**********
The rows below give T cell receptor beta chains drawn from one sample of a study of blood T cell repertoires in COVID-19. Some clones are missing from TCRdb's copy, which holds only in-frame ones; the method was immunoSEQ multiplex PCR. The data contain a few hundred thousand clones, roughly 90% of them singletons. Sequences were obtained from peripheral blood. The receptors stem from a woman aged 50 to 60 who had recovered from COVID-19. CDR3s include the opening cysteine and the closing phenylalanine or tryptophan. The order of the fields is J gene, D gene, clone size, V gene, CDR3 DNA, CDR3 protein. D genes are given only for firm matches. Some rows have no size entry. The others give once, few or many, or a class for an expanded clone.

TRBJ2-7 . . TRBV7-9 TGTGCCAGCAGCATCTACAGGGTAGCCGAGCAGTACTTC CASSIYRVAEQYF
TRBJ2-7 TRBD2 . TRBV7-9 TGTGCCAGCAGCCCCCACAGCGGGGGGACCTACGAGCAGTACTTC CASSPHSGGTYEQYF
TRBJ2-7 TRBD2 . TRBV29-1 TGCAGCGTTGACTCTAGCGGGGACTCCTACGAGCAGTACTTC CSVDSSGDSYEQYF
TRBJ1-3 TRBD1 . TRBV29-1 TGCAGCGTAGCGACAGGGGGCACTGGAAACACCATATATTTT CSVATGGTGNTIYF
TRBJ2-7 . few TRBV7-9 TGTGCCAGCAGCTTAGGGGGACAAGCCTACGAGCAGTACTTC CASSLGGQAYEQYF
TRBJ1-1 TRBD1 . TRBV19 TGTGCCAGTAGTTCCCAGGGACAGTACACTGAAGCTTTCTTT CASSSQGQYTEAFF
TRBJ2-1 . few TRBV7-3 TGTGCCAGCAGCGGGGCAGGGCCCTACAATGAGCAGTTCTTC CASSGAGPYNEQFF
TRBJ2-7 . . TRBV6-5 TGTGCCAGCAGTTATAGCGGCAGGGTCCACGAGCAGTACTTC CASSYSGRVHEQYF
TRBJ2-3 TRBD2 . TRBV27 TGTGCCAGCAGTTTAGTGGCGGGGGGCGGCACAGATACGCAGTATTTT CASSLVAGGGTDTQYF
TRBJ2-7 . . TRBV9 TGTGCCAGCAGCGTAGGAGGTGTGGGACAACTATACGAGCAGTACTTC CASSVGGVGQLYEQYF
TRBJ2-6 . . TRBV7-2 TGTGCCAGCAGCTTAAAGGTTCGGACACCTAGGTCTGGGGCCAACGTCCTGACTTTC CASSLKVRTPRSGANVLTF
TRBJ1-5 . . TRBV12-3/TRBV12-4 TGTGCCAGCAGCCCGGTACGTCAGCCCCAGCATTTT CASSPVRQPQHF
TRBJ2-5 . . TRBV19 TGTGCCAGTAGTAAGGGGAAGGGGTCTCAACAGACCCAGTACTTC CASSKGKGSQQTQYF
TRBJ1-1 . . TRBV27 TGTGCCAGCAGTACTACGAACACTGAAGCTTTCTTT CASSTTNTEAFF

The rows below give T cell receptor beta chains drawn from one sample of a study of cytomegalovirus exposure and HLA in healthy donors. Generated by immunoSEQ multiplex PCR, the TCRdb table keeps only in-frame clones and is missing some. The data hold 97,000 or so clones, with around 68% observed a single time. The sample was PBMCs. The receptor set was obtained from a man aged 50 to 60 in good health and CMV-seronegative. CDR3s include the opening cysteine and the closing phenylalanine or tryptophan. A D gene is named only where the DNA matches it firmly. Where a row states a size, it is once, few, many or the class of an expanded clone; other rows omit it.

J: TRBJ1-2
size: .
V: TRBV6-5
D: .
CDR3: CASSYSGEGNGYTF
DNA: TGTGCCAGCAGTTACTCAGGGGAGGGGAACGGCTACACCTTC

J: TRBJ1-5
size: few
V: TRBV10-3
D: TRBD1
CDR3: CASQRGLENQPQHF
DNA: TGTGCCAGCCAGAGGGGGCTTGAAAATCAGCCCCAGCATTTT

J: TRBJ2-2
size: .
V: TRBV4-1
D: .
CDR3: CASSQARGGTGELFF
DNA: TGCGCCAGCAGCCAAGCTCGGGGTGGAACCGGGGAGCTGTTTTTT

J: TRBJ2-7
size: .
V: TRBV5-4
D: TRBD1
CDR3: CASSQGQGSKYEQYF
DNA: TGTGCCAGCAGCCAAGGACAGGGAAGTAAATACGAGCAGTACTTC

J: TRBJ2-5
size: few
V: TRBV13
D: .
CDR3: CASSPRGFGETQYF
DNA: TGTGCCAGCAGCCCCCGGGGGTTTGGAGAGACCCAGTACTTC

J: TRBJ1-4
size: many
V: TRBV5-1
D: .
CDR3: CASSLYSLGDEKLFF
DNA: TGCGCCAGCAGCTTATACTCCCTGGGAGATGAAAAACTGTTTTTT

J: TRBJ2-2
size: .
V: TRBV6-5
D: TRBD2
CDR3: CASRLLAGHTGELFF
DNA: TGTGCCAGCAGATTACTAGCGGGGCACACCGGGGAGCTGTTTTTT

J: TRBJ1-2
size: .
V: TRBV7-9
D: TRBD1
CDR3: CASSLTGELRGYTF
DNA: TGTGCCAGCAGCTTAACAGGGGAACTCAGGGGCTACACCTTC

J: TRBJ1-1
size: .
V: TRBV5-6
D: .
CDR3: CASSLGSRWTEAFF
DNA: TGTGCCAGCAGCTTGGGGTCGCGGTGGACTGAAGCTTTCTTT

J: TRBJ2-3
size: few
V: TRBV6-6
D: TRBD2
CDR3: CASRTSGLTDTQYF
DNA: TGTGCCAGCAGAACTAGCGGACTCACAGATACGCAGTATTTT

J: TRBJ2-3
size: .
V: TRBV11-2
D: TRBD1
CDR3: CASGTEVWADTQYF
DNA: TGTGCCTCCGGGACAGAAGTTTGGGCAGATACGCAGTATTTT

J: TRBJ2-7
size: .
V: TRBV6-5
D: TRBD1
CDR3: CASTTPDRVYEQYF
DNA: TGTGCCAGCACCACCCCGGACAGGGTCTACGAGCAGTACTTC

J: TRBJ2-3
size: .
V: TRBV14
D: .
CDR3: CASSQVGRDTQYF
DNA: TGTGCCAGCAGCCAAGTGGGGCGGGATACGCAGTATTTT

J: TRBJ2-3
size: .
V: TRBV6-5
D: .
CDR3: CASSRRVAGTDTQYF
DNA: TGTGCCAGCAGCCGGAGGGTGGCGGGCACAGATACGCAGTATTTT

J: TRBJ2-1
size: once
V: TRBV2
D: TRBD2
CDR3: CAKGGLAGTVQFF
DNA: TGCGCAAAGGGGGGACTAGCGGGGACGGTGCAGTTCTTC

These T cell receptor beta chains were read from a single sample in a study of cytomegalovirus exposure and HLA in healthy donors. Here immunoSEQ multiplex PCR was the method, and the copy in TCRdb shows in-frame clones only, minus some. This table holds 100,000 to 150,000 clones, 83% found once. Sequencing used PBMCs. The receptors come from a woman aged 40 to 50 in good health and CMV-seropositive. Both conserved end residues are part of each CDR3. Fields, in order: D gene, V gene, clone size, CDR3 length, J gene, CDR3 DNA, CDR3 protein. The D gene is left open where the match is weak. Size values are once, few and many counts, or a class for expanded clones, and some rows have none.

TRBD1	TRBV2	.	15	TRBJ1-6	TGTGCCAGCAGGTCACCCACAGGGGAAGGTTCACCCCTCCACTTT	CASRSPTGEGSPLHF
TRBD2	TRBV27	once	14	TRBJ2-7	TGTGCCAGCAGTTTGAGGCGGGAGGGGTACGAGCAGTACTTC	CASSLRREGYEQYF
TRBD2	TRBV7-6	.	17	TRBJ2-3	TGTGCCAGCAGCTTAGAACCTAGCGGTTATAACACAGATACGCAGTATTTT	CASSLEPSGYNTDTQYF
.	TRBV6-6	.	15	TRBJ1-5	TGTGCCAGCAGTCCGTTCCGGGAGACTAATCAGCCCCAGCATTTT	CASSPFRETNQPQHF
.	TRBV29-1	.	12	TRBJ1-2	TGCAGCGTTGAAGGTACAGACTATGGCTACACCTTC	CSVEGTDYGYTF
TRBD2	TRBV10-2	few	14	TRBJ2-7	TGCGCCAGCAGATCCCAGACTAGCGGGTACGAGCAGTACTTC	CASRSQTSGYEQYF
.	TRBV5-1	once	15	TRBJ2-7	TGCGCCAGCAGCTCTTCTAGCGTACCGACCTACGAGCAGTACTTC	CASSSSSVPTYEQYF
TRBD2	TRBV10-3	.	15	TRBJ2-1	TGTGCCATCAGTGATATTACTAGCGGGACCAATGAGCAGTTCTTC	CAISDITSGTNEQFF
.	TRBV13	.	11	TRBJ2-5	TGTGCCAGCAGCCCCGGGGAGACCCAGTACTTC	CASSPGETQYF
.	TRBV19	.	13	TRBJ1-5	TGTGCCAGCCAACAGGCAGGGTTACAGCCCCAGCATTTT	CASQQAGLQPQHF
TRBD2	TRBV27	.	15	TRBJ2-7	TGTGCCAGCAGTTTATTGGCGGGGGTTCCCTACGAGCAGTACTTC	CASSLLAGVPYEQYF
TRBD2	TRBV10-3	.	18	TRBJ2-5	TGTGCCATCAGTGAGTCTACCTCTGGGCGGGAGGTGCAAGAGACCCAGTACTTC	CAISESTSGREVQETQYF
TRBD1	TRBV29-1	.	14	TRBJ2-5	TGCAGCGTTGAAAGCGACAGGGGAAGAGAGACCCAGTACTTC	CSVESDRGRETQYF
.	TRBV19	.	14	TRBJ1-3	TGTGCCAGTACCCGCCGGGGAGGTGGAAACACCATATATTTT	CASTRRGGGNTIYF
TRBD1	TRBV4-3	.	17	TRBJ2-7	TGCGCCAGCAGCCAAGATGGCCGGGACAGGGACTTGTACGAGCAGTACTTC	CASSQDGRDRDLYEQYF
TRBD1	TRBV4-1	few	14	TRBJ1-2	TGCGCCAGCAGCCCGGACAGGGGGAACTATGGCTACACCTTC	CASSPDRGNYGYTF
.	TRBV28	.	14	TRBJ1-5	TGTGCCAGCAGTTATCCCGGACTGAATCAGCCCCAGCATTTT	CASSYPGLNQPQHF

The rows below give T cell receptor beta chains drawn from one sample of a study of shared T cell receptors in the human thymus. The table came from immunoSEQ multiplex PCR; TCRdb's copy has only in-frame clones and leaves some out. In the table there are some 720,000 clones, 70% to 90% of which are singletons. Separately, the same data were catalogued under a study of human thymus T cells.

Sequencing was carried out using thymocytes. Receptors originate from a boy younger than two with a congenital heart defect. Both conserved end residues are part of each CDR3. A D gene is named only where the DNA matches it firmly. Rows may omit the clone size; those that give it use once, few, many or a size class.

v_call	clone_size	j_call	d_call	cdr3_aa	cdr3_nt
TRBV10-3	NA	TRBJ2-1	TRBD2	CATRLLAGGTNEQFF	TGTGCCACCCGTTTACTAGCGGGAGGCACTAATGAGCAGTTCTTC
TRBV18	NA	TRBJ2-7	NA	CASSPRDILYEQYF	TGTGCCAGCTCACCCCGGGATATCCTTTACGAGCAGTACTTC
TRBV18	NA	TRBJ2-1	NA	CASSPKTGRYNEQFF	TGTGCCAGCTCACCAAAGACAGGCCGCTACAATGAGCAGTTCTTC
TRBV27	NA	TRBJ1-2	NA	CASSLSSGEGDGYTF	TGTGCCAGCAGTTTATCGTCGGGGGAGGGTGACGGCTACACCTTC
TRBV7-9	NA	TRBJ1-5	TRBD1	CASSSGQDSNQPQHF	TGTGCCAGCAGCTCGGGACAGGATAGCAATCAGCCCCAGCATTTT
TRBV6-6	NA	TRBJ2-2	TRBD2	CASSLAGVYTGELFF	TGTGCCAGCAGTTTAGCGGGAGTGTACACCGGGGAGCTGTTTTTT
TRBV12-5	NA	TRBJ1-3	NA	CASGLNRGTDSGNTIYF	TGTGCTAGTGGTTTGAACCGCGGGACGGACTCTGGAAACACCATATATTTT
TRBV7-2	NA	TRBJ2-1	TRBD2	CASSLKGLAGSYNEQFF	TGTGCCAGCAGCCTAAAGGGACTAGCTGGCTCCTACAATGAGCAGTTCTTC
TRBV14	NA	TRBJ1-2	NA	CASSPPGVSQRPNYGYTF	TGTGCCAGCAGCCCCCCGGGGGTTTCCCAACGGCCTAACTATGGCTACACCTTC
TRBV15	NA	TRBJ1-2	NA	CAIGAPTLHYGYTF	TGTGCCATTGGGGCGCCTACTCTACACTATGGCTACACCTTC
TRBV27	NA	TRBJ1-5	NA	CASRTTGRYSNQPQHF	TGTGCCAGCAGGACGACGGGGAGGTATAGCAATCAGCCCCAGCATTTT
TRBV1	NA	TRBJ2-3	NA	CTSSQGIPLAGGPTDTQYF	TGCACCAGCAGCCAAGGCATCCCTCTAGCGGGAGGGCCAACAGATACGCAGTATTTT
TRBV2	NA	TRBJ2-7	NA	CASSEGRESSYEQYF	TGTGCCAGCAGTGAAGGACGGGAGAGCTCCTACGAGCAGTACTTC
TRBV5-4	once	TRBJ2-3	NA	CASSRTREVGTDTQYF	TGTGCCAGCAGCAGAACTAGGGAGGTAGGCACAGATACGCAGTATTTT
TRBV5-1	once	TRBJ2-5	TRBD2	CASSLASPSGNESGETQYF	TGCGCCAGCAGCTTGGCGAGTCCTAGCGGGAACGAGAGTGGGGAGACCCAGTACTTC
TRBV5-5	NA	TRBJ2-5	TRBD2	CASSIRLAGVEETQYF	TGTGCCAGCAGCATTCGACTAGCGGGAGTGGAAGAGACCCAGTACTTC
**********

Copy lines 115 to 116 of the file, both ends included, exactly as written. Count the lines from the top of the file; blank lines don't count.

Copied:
TRBD2	TRBV10-3	.	15	TRBJ2-1	TGTGCCATCAGTGATATTACTAGCGGGACCAATGAGCAGTTCTTC	CAISDITSGTNEQFF
.	TRBV13	.	11	TRBJ2-5	TGTGCCAGCAGCCCCGGGGAGACCCAGTACTTC	CASSPGETQYF